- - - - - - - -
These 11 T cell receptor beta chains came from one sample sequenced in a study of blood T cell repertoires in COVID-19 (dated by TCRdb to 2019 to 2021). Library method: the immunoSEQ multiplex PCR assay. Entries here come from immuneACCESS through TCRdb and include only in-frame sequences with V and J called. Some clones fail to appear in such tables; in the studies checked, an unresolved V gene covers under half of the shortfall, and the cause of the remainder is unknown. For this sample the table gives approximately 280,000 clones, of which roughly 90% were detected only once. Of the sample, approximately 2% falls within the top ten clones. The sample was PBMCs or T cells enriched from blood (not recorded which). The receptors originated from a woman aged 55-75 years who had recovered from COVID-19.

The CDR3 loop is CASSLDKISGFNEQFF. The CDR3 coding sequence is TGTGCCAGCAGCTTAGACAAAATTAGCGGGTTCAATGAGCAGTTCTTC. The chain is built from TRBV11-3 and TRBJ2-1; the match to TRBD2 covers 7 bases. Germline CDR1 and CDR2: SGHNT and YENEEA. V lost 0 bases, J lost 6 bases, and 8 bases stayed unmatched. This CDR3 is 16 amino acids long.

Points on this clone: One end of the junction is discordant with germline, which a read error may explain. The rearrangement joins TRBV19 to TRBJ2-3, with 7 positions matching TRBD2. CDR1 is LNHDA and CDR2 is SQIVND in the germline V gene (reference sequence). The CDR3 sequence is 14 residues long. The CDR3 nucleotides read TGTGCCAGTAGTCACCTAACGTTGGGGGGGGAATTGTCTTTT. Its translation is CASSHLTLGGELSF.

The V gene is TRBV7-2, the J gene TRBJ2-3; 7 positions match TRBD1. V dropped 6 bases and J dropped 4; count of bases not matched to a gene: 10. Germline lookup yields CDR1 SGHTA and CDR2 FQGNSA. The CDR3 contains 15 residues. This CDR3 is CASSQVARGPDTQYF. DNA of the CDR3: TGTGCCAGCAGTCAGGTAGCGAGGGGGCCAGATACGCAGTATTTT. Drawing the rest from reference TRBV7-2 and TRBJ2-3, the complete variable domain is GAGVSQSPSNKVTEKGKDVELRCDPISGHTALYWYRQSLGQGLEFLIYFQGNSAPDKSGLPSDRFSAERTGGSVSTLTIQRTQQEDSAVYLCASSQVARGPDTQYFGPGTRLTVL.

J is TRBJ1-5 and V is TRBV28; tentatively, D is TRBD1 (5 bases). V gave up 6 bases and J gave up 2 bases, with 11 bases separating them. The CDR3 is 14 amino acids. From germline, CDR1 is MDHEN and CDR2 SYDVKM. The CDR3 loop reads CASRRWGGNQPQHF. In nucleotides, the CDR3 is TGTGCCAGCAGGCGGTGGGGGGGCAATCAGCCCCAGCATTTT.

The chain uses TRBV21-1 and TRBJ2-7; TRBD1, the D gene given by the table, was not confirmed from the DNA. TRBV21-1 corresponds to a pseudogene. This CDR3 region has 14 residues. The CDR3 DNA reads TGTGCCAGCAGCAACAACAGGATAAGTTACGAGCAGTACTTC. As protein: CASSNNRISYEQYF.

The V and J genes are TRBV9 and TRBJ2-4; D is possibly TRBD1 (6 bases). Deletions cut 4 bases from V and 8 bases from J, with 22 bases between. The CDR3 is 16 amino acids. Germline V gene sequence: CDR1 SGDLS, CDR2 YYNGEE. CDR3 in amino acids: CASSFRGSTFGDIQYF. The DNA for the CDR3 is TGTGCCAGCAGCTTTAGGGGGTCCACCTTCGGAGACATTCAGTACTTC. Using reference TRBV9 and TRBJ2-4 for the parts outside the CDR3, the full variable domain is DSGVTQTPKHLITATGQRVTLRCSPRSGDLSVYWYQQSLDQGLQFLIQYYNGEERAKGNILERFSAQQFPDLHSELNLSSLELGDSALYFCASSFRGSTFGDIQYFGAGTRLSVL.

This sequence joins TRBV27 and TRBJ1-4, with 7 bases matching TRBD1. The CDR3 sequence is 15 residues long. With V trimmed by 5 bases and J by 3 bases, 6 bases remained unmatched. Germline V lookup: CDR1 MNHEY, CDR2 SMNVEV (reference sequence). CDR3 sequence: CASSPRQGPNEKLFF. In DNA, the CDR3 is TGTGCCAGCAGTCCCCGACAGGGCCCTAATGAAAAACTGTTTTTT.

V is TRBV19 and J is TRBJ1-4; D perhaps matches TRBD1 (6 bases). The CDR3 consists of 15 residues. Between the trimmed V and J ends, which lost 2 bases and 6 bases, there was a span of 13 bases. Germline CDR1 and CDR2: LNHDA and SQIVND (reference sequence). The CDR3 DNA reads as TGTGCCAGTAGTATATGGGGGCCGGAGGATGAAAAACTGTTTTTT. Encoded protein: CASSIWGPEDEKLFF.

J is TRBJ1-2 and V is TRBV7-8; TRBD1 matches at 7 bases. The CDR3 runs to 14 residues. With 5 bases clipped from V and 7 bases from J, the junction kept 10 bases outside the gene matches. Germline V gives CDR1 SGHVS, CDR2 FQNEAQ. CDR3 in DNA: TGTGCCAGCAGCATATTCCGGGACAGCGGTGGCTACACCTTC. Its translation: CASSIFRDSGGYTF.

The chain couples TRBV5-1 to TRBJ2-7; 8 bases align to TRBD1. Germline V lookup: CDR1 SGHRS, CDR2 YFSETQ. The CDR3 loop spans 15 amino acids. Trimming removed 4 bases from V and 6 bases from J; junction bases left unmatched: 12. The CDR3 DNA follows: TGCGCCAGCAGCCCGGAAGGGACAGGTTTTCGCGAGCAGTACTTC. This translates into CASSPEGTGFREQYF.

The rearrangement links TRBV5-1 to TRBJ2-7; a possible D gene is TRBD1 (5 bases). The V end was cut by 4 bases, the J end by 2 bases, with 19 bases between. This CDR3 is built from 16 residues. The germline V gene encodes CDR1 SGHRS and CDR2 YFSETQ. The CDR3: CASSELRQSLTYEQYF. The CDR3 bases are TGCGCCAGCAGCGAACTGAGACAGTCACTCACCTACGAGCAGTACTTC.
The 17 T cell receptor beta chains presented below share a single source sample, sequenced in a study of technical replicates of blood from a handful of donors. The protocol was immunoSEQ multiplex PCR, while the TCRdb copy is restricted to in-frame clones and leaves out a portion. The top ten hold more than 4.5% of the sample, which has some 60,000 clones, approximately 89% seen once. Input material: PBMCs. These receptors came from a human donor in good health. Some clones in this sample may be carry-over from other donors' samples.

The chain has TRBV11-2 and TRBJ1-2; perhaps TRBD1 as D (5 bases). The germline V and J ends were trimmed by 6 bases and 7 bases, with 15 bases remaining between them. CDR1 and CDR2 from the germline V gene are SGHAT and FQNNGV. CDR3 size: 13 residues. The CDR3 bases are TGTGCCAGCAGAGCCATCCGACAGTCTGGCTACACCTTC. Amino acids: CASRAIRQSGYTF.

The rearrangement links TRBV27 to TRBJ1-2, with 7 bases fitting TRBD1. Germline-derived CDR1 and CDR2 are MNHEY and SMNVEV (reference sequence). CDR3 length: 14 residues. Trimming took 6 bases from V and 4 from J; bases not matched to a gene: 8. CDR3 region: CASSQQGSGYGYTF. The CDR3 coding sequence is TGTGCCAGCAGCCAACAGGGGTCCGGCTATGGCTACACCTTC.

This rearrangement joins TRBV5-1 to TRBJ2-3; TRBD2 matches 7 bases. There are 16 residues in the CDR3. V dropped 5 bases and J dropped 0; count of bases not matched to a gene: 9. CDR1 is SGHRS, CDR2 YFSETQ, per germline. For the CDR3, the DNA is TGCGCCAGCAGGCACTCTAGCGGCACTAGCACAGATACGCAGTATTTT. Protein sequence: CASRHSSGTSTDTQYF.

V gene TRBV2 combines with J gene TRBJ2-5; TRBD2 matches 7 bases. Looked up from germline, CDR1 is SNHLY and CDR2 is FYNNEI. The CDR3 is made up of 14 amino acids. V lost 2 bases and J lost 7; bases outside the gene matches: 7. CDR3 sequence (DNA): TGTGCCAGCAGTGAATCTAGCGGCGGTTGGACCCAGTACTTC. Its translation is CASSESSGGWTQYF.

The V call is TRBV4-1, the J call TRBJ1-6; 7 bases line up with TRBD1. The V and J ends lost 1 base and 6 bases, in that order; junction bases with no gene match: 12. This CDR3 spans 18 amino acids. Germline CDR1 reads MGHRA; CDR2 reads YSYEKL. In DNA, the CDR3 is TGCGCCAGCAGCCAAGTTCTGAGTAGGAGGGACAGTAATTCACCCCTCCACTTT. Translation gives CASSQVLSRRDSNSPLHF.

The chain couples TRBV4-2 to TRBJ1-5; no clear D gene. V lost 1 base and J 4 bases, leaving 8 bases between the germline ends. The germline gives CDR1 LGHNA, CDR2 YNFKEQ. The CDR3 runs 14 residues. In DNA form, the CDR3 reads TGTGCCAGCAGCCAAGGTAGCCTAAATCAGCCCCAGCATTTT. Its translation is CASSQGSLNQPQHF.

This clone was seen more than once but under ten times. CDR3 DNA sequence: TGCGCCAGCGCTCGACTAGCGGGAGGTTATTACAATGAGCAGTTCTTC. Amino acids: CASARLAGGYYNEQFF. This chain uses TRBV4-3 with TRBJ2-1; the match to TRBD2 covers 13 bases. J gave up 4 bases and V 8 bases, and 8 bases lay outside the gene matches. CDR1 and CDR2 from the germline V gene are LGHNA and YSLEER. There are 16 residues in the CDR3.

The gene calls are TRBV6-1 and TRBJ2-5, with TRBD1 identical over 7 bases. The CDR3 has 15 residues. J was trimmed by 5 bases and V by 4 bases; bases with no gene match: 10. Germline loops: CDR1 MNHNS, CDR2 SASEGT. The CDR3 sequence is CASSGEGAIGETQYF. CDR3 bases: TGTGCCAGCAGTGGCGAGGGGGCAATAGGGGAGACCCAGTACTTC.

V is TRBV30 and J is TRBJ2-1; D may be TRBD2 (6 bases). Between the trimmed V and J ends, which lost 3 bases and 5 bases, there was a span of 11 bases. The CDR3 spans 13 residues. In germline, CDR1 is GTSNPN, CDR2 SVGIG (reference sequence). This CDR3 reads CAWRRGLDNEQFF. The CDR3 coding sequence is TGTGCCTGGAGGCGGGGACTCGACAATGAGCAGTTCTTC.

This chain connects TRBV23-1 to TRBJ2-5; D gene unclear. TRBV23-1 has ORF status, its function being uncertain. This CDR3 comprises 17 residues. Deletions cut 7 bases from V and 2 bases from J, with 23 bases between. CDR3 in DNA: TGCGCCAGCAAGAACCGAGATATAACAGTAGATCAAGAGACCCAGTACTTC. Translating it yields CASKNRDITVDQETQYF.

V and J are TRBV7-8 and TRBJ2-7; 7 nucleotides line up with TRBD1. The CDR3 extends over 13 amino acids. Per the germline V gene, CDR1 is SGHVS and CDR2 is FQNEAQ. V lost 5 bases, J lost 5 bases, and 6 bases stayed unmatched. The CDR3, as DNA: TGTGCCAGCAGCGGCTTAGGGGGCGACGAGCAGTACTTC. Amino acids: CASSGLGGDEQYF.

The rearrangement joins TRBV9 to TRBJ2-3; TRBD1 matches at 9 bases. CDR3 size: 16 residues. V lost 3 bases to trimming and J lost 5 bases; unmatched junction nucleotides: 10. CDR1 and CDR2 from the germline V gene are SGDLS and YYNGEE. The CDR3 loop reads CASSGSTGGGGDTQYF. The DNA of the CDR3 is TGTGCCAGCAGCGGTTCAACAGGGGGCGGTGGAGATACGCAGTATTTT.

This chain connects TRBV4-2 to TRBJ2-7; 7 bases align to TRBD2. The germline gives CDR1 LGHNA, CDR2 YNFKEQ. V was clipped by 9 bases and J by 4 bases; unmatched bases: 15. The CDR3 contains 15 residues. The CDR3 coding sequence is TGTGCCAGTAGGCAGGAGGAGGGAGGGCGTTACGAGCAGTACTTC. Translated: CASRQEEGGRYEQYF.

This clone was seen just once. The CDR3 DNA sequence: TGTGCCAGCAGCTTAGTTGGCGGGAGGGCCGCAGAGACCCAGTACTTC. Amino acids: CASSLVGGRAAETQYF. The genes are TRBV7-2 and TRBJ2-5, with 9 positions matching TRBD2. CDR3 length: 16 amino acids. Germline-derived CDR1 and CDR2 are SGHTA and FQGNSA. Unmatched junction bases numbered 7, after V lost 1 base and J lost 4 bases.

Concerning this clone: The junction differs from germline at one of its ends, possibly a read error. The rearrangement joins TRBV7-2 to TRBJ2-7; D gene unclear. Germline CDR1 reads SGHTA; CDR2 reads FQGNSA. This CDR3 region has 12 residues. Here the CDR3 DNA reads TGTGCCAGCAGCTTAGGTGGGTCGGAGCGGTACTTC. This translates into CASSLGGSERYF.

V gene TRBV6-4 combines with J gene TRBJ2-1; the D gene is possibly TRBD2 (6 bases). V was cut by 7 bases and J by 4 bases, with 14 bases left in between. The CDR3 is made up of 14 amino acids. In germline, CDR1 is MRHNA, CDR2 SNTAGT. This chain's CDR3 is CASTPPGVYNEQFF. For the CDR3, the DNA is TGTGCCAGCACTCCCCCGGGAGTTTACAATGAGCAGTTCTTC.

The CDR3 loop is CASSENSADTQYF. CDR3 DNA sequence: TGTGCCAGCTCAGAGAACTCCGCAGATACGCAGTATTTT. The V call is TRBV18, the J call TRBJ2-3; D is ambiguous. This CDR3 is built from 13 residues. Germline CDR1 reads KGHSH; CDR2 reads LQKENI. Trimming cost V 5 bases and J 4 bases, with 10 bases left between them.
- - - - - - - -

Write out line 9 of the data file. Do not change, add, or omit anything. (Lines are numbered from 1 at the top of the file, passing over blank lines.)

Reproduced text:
V is TRBV19 and J is TRBJ1-4; D perhaps matches TRBD1 (6 bases). The CDR3 consists of 15 residues. Between the trimmed V and J ends, which lost 2 bases and 6 bases, there was a span of 13 bases. Germline CDR1 and CDR2: LNHDA and SQIVND (reference sequence). The CDR3 DNA reads as TGTGCCAGTAGTATATGGGGGCCGGAGGATGAAAAACTGTTTTTT. Encoded protein: CASSIWGPEDEKLFF.